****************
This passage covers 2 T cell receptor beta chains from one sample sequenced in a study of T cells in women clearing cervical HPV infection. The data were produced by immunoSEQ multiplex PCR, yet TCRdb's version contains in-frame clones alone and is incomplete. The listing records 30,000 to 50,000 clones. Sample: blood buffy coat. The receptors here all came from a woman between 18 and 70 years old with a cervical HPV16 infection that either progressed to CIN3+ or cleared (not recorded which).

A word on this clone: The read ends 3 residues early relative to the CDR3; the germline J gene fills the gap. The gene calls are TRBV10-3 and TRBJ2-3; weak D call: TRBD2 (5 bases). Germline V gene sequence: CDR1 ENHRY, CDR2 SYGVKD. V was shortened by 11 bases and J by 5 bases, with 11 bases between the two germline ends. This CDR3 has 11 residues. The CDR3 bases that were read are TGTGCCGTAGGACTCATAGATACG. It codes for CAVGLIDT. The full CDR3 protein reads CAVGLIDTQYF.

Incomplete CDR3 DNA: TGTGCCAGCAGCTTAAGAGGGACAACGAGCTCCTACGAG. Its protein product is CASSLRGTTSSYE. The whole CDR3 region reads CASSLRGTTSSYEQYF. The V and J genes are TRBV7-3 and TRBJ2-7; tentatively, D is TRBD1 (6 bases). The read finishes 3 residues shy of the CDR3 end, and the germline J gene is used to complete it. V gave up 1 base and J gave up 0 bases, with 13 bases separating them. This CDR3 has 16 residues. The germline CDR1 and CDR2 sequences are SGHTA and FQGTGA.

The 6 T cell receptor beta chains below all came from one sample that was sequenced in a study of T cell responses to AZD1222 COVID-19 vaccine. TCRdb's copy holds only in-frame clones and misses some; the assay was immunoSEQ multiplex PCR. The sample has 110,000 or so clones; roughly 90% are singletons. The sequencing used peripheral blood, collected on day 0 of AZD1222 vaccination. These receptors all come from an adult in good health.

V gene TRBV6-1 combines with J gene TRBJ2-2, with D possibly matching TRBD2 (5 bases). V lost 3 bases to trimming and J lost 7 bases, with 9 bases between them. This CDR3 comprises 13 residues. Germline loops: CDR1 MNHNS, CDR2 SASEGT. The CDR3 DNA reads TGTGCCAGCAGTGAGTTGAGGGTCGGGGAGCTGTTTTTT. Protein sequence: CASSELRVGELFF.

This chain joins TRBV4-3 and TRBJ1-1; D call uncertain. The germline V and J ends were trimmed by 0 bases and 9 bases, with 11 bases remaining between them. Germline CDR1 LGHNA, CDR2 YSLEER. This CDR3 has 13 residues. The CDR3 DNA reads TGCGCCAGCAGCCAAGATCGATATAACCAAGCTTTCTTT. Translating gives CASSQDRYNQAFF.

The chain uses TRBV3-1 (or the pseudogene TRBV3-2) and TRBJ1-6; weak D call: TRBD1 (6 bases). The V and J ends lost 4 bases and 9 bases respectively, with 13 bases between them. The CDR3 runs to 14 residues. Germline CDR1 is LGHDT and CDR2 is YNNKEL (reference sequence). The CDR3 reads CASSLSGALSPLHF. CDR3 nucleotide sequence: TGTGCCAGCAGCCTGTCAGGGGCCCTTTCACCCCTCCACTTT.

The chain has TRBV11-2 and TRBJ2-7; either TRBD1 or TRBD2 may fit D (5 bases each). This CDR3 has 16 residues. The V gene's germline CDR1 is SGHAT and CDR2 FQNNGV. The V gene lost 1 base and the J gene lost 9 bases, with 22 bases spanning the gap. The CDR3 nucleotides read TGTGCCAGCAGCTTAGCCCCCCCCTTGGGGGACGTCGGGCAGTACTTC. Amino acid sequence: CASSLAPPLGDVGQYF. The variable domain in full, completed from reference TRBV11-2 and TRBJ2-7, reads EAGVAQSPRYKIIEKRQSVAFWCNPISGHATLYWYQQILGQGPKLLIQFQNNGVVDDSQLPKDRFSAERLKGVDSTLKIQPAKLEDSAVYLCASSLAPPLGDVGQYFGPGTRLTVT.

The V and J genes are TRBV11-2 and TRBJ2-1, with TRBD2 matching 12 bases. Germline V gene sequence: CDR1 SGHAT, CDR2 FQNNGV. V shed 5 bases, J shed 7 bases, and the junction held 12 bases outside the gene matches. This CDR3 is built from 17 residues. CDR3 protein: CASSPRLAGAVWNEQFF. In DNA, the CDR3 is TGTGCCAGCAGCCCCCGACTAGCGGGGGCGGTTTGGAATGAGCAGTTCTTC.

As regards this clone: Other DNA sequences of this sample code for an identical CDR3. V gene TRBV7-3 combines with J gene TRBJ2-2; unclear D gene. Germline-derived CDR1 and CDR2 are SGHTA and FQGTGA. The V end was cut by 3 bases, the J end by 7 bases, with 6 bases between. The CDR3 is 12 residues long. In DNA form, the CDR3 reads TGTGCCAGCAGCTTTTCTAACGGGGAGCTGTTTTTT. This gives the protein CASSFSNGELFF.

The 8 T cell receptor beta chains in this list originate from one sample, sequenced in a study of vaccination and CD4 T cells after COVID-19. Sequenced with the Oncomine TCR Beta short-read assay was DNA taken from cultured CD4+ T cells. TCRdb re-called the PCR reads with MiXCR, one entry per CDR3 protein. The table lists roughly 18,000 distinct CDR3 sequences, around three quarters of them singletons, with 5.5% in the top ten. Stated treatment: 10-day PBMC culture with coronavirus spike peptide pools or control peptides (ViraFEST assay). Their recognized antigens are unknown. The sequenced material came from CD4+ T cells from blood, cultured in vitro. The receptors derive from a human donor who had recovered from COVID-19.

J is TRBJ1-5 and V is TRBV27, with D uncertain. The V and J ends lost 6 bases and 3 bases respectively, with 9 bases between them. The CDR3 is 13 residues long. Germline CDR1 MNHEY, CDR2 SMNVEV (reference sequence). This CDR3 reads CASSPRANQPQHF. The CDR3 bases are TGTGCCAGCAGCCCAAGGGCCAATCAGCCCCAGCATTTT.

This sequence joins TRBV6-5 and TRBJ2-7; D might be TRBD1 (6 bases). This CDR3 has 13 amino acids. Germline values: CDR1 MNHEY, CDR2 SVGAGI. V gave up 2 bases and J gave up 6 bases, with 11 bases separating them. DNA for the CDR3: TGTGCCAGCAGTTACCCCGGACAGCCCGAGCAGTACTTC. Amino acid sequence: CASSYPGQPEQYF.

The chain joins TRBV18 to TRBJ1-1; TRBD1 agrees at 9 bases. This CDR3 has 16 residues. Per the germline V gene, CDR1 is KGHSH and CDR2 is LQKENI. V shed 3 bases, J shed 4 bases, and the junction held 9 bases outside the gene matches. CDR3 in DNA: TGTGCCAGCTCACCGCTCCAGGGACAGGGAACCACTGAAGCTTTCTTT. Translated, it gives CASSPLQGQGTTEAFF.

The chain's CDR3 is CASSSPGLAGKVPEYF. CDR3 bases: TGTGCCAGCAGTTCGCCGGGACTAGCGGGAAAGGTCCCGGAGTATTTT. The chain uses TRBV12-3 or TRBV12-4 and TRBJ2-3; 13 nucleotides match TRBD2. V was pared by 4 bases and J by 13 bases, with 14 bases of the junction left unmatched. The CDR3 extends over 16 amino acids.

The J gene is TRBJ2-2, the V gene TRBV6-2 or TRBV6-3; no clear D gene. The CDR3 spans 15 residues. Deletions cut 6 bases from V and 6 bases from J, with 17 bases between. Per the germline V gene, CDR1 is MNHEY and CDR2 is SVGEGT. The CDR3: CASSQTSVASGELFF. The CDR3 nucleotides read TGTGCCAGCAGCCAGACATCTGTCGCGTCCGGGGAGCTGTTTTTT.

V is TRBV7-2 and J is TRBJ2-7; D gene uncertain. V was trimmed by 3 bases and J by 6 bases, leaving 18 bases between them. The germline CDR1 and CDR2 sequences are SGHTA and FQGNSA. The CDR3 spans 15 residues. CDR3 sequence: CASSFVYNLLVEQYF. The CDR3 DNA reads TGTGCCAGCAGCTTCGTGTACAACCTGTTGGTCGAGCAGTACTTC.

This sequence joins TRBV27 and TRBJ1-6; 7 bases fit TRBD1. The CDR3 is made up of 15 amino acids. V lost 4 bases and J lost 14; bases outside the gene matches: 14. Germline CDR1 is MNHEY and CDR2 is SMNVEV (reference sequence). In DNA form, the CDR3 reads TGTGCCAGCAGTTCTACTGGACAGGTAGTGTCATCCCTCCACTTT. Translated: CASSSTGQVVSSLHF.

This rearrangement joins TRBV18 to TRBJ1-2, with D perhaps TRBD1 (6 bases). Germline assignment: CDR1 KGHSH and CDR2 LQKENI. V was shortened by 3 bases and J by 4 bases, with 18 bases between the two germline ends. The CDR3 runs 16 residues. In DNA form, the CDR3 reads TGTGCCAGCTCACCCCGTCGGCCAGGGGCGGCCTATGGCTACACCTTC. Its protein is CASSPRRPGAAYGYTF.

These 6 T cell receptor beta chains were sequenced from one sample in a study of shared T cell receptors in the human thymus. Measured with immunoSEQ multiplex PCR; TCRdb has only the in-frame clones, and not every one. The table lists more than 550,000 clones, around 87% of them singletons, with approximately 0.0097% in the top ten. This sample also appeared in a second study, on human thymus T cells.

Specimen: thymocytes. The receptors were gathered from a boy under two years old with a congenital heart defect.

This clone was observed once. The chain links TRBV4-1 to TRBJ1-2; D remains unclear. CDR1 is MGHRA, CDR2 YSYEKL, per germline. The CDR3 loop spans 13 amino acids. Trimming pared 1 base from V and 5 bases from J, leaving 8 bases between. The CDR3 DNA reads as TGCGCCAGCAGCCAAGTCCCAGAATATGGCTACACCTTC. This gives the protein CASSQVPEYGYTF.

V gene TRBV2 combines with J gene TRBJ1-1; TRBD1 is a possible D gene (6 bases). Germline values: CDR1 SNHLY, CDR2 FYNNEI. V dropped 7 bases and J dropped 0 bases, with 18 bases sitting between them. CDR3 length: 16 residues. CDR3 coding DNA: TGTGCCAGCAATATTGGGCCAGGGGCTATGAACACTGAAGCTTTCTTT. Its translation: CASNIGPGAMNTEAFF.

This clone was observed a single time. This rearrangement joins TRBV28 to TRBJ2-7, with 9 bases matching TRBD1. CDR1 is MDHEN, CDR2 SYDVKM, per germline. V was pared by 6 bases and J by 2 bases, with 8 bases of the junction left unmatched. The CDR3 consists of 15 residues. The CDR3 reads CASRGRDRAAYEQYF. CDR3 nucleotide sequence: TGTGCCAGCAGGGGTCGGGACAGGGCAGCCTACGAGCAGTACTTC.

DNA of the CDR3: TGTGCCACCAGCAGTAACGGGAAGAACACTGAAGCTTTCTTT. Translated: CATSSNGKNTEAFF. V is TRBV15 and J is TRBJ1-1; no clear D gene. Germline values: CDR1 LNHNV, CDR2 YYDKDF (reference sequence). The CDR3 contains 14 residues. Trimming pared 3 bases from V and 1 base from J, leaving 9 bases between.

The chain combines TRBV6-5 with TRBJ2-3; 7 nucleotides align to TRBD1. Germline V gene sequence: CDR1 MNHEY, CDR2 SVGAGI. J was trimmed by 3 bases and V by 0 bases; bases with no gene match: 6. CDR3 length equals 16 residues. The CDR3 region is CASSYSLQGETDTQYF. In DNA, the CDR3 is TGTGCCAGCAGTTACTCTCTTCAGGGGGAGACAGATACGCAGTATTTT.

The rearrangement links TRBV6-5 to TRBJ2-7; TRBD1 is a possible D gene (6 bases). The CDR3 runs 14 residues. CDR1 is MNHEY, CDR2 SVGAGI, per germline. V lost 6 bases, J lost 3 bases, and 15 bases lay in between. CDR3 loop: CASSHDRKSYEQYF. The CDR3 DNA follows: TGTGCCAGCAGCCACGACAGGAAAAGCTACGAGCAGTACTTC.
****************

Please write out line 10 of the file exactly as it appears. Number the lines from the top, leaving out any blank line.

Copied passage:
As regards this clone: Other DNA sequences of this sample code for an identical CDR3. V gene TRBV7-3 combines with J gene TRBJ2-2; unclear D gene. Germline-derived CDR1 and CDR2 are SGHTA and FQGTGA. The V end was cut by 3 bases, the J end by 7 bases, with 6 bases between. The CDR3 is 12 residues long. In DNA form, the CDR3 reads TGTGCCAGCAGCTTTTCTAACGGGGAGCTGTTTTTT. This gives the protein CASSFSNGELFF.